Isaac ben Solomon Abi Sahula was a Hebrew poet, scholar, physician and kabbalist. Sahula, who had relatives in Burgos and in the town of Guadalajara in Castile, was a disciple of the kabbalist Moses of Burgos and was acquainted with *Moses b. Shem-Tov de Leon, his fellow townsman. He was also trained in traditional rabbinic studies and in medicine. He lived during the reign of Alfonso the Wise of Castile, and traveled from one place to another practicing medicine and avowing not to be dependent upon his patrons. In 1281 he was in Egypt, when he decided to consecrate his life to writing with a clearly moral purpose. His major work, Meshal ha-Kadmoni (between 1281 and 1284), was a book of fables expressly written to displace, with an original Hebrew work, such light literature as Kalila and Dimna and the Voyages of Sinbad the Sailor, which were read extensively by Jews in the Middle Ages in Hebrew translations. Hence Ibn Sahula introduced in his book a similar structure and mode of presentation, and even added illustrations to his book, as was prevalent in non-Jewish literature. The manuscripts and all the printed editions of the work are embellished with extremely interesting miniatures or woodcuts. Divided into five chapters, Meshal ha-Kadmoni contains a large collection of parables, stories, and tales, all written in maqāma-like form with pedagogical purpose. He declares his sorrow for the way his contemporaries use Hebrew. The author's mastery of language and exceptional talent as a storyteller are revealed in this work, obscured, however, by the large amount of popular scientific material woven into the narrative. Each section starts with the words of a Cynic against one of the main virtues (wisdom, penitence, sound counsel, humility) that are conveniently refuted by the Moralist; the fifth section, on "reverence," is a diatribe against astrology and determinism. The book contains three quotations of one of the oldest components of the Zohar, the Midrash ha-Ne'lam, but it is closer to Maimonides than to the doctrines of the Kabbalah. The Meshal ha-Kadmoni enjoyed a wide circulation in the Middle Ages. Some fragments of another maqāma, discovered and commented upon by Schirmann, in which the author calls himself "Isaac," could also be by Ibn Sahula.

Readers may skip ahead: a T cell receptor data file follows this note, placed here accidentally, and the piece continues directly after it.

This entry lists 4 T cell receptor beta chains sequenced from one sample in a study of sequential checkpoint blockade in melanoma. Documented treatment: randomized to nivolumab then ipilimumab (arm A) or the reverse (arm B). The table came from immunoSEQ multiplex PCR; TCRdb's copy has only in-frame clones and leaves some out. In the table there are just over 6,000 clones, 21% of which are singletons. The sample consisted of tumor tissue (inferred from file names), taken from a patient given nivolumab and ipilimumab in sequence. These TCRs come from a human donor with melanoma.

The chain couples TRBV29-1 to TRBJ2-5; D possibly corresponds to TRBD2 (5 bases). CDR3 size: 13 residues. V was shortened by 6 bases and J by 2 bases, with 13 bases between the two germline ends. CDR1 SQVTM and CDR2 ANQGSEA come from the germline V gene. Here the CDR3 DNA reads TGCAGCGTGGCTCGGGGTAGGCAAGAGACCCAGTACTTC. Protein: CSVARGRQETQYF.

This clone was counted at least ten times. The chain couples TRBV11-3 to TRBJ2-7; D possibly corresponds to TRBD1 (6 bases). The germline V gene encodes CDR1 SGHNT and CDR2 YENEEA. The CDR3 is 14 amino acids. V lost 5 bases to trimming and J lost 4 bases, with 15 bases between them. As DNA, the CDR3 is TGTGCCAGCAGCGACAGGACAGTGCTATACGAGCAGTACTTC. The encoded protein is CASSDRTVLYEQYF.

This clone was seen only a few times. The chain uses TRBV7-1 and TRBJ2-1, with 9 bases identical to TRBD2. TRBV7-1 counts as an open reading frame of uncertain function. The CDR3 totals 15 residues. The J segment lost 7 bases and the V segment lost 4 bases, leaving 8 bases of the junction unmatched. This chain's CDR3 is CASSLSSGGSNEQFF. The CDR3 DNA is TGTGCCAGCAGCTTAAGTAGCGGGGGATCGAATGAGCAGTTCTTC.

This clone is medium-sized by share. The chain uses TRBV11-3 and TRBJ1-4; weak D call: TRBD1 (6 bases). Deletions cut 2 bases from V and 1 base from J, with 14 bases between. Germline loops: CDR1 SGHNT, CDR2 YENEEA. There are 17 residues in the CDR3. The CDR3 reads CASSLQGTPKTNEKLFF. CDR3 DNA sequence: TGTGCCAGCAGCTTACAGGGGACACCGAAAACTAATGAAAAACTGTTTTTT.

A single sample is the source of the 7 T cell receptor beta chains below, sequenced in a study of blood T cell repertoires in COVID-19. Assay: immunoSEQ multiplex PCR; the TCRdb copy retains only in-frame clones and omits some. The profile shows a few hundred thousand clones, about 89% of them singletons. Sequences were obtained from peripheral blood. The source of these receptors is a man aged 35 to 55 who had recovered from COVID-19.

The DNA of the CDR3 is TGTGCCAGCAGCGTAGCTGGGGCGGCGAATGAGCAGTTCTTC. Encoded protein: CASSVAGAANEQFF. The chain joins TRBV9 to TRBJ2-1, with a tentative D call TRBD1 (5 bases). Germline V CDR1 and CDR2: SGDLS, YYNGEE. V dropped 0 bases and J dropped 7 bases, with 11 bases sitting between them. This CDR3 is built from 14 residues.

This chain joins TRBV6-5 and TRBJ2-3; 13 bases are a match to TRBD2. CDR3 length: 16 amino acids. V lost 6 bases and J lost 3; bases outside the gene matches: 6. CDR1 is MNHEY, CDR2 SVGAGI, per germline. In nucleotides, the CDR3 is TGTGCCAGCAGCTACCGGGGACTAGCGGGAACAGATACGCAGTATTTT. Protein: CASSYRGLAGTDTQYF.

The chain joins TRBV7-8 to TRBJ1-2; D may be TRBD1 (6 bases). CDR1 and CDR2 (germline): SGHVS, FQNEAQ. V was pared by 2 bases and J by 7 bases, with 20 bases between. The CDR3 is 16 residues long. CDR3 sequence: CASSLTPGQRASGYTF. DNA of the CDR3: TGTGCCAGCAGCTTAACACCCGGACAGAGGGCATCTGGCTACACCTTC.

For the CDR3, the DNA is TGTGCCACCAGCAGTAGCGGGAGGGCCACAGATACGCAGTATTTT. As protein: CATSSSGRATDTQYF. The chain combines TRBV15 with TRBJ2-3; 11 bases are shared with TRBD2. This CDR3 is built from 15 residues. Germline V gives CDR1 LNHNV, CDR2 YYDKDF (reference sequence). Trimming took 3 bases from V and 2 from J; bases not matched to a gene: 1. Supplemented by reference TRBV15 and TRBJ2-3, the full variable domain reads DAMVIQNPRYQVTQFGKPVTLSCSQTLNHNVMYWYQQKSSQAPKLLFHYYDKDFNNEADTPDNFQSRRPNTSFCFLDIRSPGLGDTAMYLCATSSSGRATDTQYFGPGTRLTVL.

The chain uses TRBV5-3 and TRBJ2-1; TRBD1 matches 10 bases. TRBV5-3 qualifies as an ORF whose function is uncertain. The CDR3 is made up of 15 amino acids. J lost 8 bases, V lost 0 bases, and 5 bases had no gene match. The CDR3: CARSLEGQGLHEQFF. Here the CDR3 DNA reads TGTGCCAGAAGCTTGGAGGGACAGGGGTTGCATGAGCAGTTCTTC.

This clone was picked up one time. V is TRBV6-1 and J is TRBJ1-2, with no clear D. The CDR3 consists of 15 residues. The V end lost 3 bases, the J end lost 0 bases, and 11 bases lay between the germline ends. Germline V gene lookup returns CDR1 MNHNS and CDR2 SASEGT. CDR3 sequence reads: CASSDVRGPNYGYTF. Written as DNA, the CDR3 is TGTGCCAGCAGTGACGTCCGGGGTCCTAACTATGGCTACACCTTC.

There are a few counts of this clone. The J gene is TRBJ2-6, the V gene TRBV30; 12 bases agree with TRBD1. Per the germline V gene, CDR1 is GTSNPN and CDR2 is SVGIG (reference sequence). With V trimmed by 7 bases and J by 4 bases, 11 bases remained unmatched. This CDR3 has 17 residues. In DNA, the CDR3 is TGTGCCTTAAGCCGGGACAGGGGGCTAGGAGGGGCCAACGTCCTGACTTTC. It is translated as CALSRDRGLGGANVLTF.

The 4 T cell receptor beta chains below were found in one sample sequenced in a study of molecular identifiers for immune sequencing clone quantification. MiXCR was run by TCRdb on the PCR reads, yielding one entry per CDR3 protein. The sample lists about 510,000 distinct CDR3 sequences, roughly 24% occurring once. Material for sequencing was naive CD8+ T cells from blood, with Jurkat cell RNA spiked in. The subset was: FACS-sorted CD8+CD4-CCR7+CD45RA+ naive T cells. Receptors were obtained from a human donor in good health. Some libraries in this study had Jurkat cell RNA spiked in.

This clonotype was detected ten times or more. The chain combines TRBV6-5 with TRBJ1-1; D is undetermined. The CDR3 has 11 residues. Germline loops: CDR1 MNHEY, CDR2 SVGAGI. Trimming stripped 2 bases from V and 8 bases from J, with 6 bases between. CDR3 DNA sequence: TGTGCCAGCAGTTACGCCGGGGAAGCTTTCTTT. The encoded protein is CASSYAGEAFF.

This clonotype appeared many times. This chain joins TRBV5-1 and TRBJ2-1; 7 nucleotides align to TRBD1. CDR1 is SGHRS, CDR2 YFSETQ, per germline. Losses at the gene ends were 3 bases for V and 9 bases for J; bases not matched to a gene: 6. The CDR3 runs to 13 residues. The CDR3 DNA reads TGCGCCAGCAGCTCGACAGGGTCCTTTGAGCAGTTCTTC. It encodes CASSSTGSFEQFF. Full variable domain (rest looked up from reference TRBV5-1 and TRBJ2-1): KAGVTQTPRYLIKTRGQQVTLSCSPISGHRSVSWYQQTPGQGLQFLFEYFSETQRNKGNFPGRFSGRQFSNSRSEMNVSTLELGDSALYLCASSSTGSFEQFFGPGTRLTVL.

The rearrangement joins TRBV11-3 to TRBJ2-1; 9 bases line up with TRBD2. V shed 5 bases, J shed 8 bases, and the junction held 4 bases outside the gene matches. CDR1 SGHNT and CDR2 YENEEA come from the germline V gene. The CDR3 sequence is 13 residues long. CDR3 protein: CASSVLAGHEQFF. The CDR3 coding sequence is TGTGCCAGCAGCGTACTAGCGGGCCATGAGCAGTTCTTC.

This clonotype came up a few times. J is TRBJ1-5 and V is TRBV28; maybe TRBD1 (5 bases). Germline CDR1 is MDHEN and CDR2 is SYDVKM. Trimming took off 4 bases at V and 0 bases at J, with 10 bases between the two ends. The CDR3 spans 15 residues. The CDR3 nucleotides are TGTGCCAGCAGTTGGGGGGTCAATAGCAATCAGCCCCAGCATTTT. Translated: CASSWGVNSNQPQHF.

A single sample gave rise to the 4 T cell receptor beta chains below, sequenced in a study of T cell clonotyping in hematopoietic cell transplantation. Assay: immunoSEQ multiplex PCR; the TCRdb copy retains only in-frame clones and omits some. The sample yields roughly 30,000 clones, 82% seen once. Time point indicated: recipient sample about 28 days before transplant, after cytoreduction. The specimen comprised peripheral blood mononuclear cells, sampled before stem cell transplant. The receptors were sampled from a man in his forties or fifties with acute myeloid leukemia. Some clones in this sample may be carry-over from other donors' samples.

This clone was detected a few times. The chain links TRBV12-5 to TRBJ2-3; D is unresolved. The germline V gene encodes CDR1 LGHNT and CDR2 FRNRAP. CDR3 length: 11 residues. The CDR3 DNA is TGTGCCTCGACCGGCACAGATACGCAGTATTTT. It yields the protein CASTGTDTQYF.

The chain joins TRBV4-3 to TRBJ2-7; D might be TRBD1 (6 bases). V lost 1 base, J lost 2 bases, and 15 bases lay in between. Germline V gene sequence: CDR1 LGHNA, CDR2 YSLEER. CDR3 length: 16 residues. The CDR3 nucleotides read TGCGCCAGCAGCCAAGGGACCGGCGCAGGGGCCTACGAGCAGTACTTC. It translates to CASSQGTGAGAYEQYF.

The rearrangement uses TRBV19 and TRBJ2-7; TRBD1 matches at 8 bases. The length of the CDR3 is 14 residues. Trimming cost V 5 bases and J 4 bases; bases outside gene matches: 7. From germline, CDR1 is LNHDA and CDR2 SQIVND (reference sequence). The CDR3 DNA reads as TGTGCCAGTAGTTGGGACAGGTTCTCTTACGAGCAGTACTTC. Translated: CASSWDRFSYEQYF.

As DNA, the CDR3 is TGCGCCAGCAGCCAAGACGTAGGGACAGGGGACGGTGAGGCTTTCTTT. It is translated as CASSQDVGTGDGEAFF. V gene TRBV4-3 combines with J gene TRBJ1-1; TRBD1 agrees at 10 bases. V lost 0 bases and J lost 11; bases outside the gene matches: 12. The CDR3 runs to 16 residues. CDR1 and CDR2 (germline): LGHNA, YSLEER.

Meshal ha-Kadmoni was reprinted eight times, first by Soncino in Brescia (c. 1491); in 1953 I. Zamora published it in Tel Aviv with a fully vocalized text and with the woodcut illustrations from the Venice edition (c. 1547); in 2004 Raphael Lowe published it with an English translation. Its Yiddish version (1st, Frankfurt on the Oder, 1693), the editions of which outnumbered the Hebrew (nine are known), also appeared with woodcuts. M. Steinschneider and M.Y. Bin Gorion translated some of the stories into German. In addition, Sahula wrote a commentary on the Song of Songs (still in manuscript) in a kabbalistic vein, and a commentary to some Psalms.
G. Scholem, Perakim be-Toledot Sifrut ha-Kabbalah (1931), 59–68; M. Marx, in: Sefer ha-Yovel… A. Marx (1943), i–viii (Eng. pt.); A.M. Habermann, in: YIVO Bleter, 13 (1938), 95–101; idem, in: KS, 29 (1953/54), 199–203; idem, in: Aresheth, 3 (1961), 106 n. 12; Waxmann, Literature, 2 (1960), 596–7. ADD. BIBLIOGRAPHY: Schirmann-Fleischer, The History of Hebrew Poetry in Christian
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